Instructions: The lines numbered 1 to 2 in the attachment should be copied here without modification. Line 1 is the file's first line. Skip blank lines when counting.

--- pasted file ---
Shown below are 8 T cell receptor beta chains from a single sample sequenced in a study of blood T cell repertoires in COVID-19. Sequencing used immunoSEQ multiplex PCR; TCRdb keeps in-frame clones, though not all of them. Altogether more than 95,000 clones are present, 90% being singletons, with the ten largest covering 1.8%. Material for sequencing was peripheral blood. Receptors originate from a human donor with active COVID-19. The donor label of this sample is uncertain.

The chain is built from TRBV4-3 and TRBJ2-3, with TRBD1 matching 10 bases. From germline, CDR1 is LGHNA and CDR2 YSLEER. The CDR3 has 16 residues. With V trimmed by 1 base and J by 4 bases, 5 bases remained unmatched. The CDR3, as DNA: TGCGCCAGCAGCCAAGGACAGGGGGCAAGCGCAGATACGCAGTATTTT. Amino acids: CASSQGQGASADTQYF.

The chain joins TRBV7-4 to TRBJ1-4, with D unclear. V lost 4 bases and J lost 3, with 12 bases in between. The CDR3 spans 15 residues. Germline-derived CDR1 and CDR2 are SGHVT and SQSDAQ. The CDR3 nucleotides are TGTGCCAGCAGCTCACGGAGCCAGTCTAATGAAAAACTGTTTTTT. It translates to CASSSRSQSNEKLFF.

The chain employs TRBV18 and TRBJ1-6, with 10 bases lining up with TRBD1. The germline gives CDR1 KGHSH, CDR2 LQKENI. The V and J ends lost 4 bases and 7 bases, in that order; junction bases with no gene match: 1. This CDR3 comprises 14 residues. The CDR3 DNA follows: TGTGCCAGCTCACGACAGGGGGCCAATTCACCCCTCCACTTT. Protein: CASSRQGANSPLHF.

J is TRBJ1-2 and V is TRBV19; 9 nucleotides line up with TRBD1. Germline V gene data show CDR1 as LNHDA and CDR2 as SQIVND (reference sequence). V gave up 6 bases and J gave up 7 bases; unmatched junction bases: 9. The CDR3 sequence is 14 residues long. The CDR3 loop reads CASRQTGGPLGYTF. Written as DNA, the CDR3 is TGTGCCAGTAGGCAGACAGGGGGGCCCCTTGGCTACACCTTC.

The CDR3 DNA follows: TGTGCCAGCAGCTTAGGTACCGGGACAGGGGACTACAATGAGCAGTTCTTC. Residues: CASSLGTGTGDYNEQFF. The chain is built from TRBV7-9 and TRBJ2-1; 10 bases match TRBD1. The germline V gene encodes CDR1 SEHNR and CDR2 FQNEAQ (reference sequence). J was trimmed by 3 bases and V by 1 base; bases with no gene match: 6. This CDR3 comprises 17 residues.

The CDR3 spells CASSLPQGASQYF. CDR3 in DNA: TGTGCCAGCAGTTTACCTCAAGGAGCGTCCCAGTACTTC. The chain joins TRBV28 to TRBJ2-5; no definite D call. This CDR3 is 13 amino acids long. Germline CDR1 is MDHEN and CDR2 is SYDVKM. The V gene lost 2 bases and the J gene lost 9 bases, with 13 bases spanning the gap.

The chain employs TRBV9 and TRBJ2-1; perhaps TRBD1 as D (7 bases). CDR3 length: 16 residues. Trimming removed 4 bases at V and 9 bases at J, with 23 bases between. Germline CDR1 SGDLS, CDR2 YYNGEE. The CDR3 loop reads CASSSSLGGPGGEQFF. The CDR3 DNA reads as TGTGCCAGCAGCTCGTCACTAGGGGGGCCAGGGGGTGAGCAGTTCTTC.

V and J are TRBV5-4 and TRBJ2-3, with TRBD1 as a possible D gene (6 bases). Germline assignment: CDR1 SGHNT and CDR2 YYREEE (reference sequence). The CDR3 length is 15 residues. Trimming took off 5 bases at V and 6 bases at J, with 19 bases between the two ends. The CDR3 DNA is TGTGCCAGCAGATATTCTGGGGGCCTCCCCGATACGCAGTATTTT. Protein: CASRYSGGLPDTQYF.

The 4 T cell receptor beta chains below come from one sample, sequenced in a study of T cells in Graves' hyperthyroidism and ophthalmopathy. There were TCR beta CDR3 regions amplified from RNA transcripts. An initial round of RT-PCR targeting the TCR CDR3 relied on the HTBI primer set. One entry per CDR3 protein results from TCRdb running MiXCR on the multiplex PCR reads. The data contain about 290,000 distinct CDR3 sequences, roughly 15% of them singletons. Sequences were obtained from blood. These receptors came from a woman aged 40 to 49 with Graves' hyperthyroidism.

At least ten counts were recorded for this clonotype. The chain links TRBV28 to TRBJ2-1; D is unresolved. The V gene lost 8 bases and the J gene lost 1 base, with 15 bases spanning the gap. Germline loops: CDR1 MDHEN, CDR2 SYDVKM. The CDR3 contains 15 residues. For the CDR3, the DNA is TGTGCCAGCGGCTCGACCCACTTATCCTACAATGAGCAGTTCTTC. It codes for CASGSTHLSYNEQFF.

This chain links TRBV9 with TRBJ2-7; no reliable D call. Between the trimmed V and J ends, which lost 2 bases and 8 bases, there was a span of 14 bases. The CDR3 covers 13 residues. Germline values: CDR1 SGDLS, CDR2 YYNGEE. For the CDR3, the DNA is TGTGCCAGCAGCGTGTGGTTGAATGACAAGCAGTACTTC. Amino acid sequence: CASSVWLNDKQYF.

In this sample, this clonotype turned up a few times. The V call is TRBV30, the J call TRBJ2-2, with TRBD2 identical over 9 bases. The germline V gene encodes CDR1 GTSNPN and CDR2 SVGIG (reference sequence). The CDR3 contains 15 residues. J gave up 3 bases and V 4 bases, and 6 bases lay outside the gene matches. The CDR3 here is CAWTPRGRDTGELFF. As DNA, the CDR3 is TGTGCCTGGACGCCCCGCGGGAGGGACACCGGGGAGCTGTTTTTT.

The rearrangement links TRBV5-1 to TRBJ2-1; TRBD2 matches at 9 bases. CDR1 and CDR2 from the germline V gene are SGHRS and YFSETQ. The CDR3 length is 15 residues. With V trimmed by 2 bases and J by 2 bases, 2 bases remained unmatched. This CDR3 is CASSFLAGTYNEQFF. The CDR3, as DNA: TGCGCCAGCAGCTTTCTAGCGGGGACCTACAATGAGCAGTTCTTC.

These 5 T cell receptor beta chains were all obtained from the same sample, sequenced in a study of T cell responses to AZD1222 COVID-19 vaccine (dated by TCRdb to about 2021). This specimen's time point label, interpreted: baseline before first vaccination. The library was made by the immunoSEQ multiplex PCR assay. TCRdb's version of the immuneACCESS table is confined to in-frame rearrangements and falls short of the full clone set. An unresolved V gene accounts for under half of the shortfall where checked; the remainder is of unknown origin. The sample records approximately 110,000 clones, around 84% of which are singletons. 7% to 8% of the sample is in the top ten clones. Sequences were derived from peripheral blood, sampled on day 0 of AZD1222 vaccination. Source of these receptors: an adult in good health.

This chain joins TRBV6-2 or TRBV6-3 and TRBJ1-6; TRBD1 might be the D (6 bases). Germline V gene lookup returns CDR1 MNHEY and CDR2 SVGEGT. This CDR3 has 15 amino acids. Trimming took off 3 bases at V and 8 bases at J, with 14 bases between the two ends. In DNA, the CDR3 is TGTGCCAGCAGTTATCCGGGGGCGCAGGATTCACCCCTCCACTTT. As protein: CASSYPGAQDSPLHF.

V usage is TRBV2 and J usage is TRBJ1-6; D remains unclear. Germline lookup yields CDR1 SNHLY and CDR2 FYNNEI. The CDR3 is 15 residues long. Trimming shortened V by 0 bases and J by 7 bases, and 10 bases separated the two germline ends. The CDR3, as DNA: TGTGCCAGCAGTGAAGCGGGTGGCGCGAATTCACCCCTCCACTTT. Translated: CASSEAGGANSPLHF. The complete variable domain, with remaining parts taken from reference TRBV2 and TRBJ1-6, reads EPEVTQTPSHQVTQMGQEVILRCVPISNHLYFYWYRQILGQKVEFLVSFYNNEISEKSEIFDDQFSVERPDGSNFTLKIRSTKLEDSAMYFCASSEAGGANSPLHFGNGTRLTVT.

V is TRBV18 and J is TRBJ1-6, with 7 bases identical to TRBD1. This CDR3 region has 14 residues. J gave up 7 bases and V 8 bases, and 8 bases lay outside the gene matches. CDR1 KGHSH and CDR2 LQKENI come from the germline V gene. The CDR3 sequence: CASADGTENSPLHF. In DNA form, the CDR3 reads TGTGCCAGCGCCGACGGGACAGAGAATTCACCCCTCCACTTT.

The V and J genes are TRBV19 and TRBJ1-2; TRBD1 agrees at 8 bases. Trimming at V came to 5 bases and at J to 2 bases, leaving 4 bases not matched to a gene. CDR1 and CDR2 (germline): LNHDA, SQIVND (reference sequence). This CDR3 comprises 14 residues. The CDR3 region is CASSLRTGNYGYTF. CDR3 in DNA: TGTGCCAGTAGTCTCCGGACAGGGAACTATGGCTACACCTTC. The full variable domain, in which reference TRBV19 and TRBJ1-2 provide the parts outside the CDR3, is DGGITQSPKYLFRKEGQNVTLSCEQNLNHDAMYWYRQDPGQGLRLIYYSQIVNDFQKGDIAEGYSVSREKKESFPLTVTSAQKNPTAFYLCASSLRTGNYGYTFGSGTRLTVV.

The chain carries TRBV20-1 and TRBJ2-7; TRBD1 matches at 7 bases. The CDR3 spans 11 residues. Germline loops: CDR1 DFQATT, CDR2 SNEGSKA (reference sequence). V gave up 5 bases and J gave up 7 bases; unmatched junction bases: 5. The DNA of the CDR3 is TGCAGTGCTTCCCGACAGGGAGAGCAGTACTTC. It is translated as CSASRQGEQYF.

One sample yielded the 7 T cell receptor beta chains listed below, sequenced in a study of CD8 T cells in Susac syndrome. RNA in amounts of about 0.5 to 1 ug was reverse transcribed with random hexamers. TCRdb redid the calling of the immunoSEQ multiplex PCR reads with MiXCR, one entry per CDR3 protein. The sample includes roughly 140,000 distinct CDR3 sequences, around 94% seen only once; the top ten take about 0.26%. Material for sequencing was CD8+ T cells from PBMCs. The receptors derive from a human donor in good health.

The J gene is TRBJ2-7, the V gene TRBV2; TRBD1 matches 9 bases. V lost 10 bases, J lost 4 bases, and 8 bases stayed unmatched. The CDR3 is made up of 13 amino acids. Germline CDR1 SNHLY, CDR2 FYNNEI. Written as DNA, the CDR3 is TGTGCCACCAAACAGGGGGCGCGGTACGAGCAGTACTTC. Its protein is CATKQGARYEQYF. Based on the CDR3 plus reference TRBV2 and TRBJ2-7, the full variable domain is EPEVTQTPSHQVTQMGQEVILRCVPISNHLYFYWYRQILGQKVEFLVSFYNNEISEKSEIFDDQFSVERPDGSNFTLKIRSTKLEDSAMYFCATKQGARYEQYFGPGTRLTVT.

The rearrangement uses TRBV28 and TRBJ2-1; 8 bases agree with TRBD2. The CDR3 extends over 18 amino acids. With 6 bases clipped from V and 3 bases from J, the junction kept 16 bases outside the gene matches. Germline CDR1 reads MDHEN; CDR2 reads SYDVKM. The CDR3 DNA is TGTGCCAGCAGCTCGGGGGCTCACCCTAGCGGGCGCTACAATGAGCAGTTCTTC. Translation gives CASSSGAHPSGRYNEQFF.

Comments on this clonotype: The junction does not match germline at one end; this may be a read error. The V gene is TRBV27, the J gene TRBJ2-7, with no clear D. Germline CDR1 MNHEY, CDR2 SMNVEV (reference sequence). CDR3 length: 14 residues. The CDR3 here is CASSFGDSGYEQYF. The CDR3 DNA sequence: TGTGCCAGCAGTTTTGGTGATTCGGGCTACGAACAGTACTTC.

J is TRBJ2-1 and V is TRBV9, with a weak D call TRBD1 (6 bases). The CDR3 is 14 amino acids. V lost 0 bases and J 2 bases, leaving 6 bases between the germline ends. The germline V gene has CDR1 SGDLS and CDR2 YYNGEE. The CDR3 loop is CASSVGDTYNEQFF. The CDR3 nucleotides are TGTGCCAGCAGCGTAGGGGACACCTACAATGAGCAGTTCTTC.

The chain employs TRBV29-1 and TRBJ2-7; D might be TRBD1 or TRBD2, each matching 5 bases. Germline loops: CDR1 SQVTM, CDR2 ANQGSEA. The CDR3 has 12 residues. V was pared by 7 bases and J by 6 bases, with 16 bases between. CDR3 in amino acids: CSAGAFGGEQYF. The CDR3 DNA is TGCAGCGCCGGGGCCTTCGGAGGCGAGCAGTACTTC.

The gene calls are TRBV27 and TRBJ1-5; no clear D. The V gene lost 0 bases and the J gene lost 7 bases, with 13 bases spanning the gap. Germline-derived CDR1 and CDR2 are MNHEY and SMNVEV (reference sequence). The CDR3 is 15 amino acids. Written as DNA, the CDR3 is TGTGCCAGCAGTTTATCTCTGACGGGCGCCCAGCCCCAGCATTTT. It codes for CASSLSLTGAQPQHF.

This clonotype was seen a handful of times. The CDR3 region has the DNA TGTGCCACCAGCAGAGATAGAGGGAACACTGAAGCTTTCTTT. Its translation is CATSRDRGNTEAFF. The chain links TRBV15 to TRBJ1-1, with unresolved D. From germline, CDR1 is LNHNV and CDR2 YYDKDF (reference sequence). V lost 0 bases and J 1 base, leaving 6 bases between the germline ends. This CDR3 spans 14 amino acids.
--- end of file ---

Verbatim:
Shown below are 8 T cell receptor beta chains from a single sample sequenced in a study of blood T cell repertoires in COVID-19. Sequencing used immunoSEQ multiplex PCR; TCRdb keeps in-frame clones, though not all of them. Altogether more than 95,000 clones are present, 90% being singletons, with the ten largest covering 1.8%. Material for sequencing was peripheral blood. Receptors originate from a human donor with active COVID-19. The donor label of this sample is uncertain.

The chain is built from TRBV4-3 and TRBJ2-3, with TRBD1 matching 10 bases. From germline, CDR1 is LGHNA and CDR2 YSLEER. The CDR3 has 16 residues. With V trimmed by 1 base and J by 4 bases, 5 bases remained unmatched. The CDR3, as DNA: TGCGCCAGCAGCCAAGGACAGGGGGCAAGCGCAGATACGCAGTATTTT. Amino acids: CASSQGQGASADTQYF.